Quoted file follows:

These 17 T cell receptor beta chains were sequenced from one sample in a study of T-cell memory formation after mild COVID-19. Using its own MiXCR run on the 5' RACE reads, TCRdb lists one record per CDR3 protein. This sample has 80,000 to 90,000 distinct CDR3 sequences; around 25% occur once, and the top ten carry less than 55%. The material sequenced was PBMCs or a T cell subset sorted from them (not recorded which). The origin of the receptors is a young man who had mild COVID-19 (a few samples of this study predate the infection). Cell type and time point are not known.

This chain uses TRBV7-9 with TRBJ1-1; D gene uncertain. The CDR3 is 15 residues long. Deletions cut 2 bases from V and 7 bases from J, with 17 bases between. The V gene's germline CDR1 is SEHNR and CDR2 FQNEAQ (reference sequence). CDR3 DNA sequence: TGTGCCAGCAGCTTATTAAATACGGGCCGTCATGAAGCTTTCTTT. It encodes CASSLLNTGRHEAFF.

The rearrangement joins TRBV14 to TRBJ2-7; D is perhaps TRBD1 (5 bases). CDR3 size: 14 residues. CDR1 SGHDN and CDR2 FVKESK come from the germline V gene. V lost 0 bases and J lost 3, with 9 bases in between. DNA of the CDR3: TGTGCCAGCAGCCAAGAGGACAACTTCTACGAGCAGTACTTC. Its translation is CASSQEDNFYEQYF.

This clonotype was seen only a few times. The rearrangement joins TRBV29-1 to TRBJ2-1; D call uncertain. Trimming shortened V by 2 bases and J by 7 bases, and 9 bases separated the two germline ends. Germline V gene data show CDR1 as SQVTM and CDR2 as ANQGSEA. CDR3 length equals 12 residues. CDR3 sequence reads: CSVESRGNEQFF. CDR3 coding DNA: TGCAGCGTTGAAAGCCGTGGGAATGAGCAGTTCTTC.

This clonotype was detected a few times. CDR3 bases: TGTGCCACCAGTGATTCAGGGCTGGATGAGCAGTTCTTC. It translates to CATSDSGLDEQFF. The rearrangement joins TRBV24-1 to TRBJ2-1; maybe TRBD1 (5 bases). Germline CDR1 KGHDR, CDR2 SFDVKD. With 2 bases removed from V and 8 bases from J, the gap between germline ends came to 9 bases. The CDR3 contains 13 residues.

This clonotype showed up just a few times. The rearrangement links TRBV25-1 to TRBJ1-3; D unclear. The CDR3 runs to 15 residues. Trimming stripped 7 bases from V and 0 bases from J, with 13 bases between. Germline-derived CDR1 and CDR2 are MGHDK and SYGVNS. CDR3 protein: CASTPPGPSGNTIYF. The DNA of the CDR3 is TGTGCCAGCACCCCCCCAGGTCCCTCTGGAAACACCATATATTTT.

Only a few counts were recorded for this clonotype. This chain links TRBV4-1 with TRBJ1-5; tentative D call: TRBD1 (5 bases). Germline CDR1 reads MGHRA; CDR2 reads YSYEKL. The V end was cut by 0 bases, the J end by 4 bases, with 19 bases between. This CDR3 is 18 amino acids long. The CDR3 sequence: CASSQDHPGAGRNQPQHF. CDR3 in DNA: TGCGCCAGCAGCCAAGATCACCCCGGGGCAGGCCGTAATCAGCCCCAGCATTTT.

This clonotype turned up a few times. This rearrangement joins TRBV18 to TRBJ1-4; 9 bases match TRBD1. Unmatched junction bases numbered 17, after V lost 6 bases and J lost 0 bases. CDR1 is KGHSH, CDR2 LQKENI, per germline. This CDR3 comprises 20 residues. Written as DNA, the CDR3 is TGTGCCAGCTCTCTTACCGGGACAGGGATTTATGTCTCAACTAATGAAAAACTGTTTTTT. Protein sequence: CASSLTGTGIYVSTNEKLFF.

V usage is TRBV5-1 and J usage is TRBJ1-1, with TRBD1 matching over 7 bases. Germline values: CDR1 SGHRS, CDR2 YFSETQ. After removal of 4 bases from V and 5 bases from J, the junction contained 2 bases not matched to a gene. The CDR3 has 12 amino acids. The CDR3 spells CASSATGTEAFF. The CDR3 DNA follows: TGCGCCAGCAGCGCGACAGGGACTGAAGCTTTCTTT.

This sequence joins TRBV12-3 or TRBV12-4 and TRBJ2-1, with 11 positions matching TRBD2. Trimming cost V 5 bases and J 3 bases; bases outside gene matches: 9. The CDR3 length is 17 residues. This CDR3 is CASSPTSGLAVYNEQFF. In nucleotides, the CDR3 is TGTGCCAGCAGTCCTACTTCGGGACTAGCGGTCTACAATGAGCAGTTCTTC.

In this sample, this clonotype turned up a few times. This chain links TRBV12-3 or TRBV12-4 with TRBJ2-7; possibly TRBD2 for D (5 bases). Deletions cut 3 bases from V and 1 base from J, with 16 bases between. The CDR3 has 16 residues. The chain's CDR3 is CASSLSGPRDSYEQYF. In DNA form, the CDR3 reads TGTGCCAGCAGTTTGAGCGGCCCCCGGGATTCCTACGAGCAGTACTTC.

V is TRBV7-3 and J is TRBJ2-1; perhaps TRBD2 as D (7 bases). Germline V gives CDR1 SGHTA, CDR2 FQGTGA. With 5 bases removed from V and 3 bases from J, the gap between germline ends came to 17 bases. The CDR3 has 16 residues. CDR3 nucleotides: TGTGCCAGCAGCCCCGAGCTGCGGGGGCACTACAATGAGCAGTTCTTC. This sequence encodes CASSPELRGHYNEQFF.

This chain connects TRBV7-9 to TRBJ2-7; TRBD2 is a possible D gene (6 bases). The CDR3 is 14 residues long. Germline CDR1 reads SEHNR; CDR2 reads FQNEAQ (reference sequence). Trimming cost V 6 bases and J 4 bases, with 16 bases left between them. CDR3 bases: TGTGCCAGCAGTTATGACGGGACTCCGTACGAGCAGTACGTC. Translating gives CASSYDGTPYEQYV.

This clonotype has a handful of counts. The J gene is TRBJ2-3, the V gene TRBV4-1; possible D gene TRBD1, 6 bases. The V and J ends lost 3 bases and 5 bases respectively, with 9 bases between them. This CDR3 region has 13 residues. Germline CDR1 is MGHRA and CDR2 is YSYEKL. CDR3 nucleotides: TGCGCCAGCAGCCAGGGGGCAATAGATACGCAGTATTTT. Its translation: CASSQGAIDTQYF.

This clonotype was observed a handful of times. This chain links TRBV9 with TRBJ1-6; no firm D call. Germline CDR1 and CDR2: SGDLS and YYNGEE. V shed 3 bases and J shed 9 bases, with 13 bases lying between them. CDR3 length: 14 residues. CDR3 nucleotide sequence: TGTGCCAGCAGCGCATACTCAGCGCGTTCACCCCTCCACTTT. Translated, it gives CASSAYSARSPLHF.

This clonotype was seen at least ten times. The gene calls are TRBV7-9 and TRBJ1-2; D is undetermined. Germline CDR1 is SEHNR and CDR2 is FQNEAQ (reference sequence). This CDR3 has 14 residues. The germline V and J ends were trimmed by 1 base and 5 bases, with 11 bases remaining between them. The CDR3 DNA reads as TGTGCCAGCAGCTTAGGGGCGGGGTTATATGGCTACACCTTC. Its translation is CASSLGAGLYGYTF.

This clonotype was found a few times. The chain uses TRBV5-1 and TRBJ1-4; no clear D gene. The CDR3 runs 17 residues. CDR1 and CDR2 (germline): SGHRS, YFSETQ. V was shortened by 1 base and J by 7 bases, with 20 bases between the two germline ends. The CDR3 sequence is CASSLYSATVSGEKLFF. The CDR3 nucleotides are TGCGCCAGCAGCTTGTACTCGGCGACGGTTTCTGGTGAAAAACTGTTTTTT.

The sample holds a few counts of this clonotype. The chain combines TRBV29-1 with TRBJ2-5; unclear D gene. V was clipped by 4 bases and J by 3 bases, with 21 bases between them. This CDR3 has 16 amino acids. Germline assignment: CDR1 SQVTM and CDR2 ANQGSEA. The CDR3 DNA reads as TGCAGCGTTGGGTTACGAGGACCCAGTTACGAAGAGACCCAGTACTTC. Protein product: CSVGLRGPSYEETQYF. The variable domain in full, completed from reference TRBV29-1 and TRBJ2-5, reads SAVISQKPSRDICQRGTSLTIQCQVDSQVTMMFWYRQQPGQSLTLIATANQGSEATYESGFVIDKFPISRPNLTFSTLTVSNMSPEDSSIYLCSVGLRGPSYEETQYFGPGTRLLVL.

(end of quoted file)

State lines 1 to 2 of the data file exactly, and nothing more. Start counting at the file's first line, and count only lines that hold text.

These 17 T cell receptor beta chains were sequenced from one sample in a study of T-cell memory formation after mild COVID-19. Using its own MiXCR run on the 5' RACE reads, TCRdb lists one record per CDR3 protein. This sample has 80,000 to 90,000 distinct CDR3 sequences; around 25% occur once, and the top ten carry less than 55%. The material sequenced was PBMCs or a T cell subset sorted from them (not recorded which). The origin of the receptors is a young man who had mild COVID-19 (a few samples of this study predate the infection). Cell type and time point are not known.

This chain uses TRBV7-9 with TRBJ1-1; D gene uncertain. The CDR3 is 15 residues long. Deletions cut 2 bases from V and 7 bases from J, with 17 bases between. The V gene's germline CDR1 is SEHNR and CDR2 FQNEAQ (reference sequence). CDR3 DNA sequence: TGTGCCAGCAGCTTATTAAATACGGGCCGTCATGAAGCTTTCTTT. It encodes CASSLLNTGRHEAFF.